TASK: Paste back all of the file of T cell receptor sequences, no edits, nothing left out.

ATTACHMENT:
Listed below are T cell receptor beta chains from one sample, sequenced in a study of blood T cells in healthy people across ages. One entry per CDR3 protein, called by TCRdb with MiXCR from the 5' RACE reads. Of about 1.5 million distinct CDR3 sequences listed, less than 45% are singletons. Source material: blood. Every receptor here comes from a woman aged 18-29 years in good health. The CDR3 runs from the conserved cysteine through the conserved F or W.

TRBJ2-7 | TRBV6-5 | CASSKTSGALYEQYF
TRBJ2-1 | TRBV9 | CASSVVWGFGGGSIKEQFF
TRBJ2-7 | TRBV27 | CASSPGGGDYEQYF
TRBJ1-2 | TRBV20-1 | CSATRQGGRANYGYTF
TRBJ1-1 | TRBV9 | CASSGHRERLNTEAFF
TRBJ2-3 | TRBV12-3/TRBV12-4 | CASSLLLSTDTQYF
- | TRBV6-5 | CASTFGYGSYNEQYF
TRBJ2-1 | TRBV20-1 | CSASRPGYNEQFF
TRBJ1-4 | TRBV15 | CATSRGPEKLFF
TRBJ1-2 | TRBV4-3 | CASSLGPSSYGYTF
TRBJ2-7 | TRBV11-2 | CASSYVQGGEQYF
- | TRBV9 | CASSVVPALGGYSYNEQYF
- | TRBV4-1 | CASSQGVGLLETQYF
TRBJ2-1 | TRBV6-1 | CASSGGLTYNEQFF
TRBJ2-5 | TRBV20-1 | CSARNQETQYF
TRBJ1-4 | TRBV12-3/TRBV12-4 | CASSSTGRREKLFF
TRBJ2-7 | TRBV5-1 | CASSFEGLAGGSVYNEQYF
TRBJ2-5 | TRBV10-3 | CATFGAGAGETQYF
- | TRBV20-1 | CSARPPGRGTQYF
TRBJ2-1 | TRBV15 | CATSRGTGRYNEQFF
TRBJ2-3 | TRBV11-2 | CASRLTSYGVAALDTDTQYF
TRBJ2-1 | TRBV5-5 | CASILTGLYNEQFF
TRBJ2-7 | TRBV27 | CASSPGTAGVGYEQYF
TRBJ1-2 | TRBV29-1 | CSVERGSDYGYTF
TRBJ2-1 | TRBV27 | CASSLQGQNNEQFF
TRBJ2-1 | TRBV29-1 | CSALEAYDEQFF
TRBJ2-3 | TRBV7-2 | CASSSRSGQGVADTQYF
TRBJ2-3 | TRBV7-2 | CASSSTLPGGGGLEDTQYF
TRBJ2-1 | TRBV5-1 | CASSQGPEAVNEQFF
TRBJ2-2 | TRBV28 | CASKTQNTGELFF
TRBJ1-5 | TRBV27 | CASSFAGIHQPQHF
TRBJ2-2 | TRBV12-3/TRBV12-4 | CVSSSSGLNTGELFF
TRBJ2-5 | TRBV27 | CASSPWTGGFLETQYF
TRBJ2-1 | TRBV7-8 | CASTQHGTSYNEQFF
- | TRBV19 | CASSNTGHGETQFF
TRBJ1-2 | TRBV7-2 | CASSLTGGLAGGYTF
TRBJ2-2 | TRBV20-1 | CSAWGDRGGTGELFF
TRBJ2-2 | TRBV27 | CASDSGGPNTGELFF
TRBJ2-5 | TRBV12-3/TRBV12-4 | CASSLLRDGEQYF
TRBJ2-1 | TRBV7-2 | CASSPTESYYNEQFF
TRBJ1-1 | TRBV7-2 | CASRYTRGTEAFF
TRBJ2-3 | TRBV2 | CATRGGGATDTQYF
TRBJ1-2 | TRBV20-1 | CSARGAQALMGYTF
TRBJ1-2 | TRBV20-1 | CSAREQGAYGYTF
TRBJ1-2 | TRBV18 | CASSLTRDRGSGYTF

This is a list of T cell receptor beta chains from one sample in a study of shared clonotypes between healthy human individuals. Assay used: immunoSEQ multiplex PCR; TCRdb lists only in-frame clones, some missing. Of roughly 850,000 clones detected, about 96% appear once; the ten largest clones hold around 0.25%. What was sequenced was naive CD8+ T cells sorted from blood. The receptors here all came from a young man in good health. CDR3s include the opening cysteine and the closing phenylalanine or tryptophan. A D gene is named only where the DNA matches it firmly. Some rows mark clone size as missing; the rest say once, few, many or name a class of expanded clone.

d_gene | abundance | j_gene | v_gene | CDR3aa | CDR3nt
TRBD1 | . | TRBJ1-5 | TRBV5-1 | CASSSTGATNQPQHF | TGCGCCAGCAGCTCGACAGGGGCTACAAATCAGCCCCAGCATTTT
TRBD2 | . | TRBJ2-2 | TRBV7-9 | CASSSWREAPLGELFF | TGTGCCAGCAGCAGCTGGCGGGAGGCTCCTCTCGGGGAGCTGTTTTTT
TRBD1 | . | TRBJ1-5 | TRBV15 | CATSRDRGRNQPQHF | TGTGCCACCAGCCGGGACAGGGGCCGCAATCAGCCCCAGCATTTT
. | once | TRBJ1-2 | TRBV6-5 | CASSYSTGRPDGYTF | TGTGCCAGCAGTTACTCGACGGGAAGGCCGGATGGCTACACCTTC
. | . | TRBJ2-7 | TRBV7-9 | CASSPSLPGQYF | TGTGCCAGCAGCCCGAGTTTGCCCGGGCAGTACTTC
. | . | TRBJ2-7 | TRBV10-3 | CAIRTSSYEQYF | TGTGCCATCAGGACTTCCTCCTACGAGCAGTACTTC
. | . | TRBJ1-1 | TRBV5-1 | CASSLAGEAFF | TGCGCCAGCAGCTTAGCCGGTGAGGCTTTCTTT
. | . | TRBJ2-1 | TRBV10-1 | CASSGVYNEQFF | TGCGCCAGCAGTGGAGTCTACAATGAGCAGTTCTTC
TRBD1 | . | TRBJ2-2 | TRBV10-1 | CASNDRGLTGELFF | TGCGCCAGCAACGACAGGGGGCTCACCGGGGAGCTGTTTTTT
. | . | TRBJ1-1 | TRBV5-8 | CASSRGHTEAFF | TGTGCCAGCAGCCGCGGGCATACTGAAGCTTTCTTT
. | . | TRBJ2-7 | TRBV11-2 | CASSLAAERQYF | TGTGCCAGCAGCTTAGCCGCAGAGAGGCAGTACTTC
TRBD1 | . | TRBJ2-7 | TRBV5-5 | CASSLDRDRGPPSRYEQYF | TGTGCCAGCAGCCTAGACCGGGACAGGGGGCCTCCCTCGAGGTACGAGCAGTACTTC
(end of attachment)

Listed below are T cell receptor beta chains from one sample, sequenced in a study of blood T cells in healthy people across ages. One entry per CDR3 protein, called by TCRdb with MiXCR from the 5' RACE reads. Of about 1.5 million distinct CDR3 sequences listed, less than 45% are singletons. Source material: blood. Every receptor here comes from a woman aged 18-29 years in good health. The CDR3 runs from the conserved cysteine through the conserved F or W.

TRBJ2-7 | TRBV6-5 | CASSKTSGALYEQYF
TRBJ2-1 | TRBV9 | CASSVVWGFGGGSIKEQFF
TRBJ2-7 | TRBV27 | CASSPGGGDYEQYF
TRBJ1-2 | TRBV20-1 | CSATRQGGRANYGYTF
TRBJ1-1 | TRBV9 | CASSGHRERLNTEAFF
TRBJ2-3 | TRBV12-3/TRBV12-4 | CASSLLLSTDTQYF
- | TRBV6-5 | CASTFGYGSYNEQYF
TRBJ2-1 | TRBV20-1 | CSASRPGYNEQFF
TRBJ1-4 | TRBV15 | CATSRGPEKLFF
TRBJ1-2 | TRBV4-3 | CASSLGPSSYGYTF
TRBJ2-7 | TRBV11-2 | CASSYVQGGEQYF
- | TRBV9 | CASSVVPALGGYSYNEQYF
- | TRBV4-1 | CASSQGVGLLETQYF
TRBJ2-1 | TRBV6-1 | CASSGGLTYNEQFF
TRBJ2-5 | TRBV20-1 | CSARNQETQYF
TRBJ1-4 | TRBV12-3/TRBV12-4 | CASSSTGRREKLFF
TRBJ2-7 | TRBV5-1 | CASSFEGLAGGSVYNEQYF
TRBJ2-5 | TRBV10-3 | CATFGAGAGETQYF
- | TRBV20-1 | CSARPPGRGTQYF
TRBJ2-1 | TRBV15 | CATSRGTGRYNEQFF
TRBJ2-3 | TRBV11-2 | CASRLTSYGVAALDTDTQYF
TRBJ2-1 | TRBV5-5 | CASILTGLYNEQFF
TRBJ2-7 | TRBV27 | CASSPGTAGVGYEQYF
TRBJ1-2 | TRBV29-1 | CSVERGSDYGYTF
TRBJ2-1 | TRBV27 | CASSLQGQNNEQFF
TRBJ2-1 | TRBV29-1 | CSALEAYDEQFF
TRBJ2-3 | TRBV7-2 | CASSSRSGQGVADTQYF
TRBJ2-3 | TRBV7-2 | CASSSTLPGGGGLEDTQYF
TRBJ2-1 | TRBV5-1 | CASSQGPEAVNEQFF
TRBJ2-2 | TRBV28 | CASKTQNTGELFF
TRBJ1-5 | TRBV27 | CASSFAGIHQPQHF
TRBJ2-2 | TRBV12-3/TRBV12-4 | CVSSSSGLNTGELFF
TRBJ2-5 | TRBV27 | CASSPWTGGFLETQYF
TRBJ2-1 | TRBV7-8 | CASTQHGTSYNEQFF
- | TRBV19 | CASSNTGHGETQFF
TRBJ1-2 | TRBV7-2 | CASSLTGGLAGGYTF
TRBJ2-2 | TRBV20-1 | CSAWGDRGGTGELFF
TRBJ2-2 | TRBV27 | CASDSGGPNTGELFF
TRBJ2-5 | TRBV12-3/TRBV12-4 | CASSLLRDGEQYF
TRBJ2-1 | TRBV7-2 | CASSPTESYYNEQFF
TRBJ1-1 | TRBV7-2 | CASRYTRGTEAFF
TRBJ2-3 | TRBV2 | CATRGGGATDTQYF
TRBJ1-2 | TRBV20-1 | CSARGAQALMGYTF
TRBJ1-2 | TRBV20-1 | CSAREQGAYGYTF
TRBJ1-2 | TRBV18 | CASSLTRDRGSGYTF

This is a list of T cell receptor beta chains from one sample in a study of shared clonotypes between healthy human individuals. Assay used: immunoSEQ multiplex PCR; TCRdb lists only in-frame clones, some missing. Of roughly 850,000 clones detected, about 96% appear once; the ten largest clones hold around 0.25%. What was sequenced was naive CD8+ T cells sorted from blood. The receptors here all came from a young man in good health. CDR3s include the opening cysteine and the closing phenylalanine or tryptophan. A D gene is named only where the DNA matches it firmly. Some rows mark clone size as missing; the rest say once, few, many or name a class of expanded clone.

d_gene | abundance | j_gene | v_gene | CDR3aa | CDR3nt
TRBD1 | . | TRBJ1-5 | TRBV5-1 | CASSSTGATNQPQHF | TGCGCCAGCAGCTCGACAGGGGCTACAAATCAGCCCCAGCATTTT
TRBD2 | . | TRBJ2-2 | TRBV7-9 | CASSSWREAPLGELFF | TGTGCCAGCAGCAGCTGGCGGGAGGCTCCTCTCGGGGAGCTGTTTTTT
TRBD1 | . | TRBJ1-5 | TRBV15 | CATSRDRGRNQPQHF | TGTGCCACCAGCCGGGACAGGGGCCGCAATCAGCCCCAGCATTTT
. | once | TRBJ1-2 | TRBV6-5 | CASSYSTGRPDGYTF | TGTGCCAGCAGTTACTCGACGGGAAGGCCGGATGGCTACACCTTC
. | . | TRBJ2-7 | TRBV7-9 | CASSPSLPGQYF | TGTGCCAGCAGCCCGAGTTTGCCCGGGCAGTACTTC
. | . | TRBJ2-7 | TRBV10-3 | CAIRTSSYEQYF | TGTGCCATCAGGACTTCCTCCTACGAGCAGTACTTC
. | . | TRBJ1-1 | TRBV5-1 | CASSLAGEAFF | TGCGCCAGCAGCTTAGCCGGTGAGGCTTTCTTT
. | . | TRBJ2-1 | TRBV10-1 | CASSGVYNEQFF | TGCGCCAGCAGTGGAGTCTACAATGAGCAGTTCTTC
TRBD1 | . | TRBJ2-2 | TRBV10-1 | CASNDRGLTGELFF | TGCGCCAGCAACGACAGGGGGCTCACCGGGGAGCTGTTTTTT
. | . | TRBJ1-1 | TRBV5-8 | CASSRGHTEAFF | TGTGCCAGCAGCCGCGGGCATACTGAAGCTTTCTTT
. | . | TRBJ2-7 | TRBV11-2 | CASSLAAERQYF | TGTGCCAGCAGCTTAGCCGCAGAGAGGCAGTACTTC
TRBD1 | . | TRBJ2-7 | TRBV5-5 | CASSLDRDRGPPSRYEQYF | TGTGCCAGCAGCCTAGACCGGGACAGGGGGCCTCCCTCGAGGTACGAGCAGTACTTC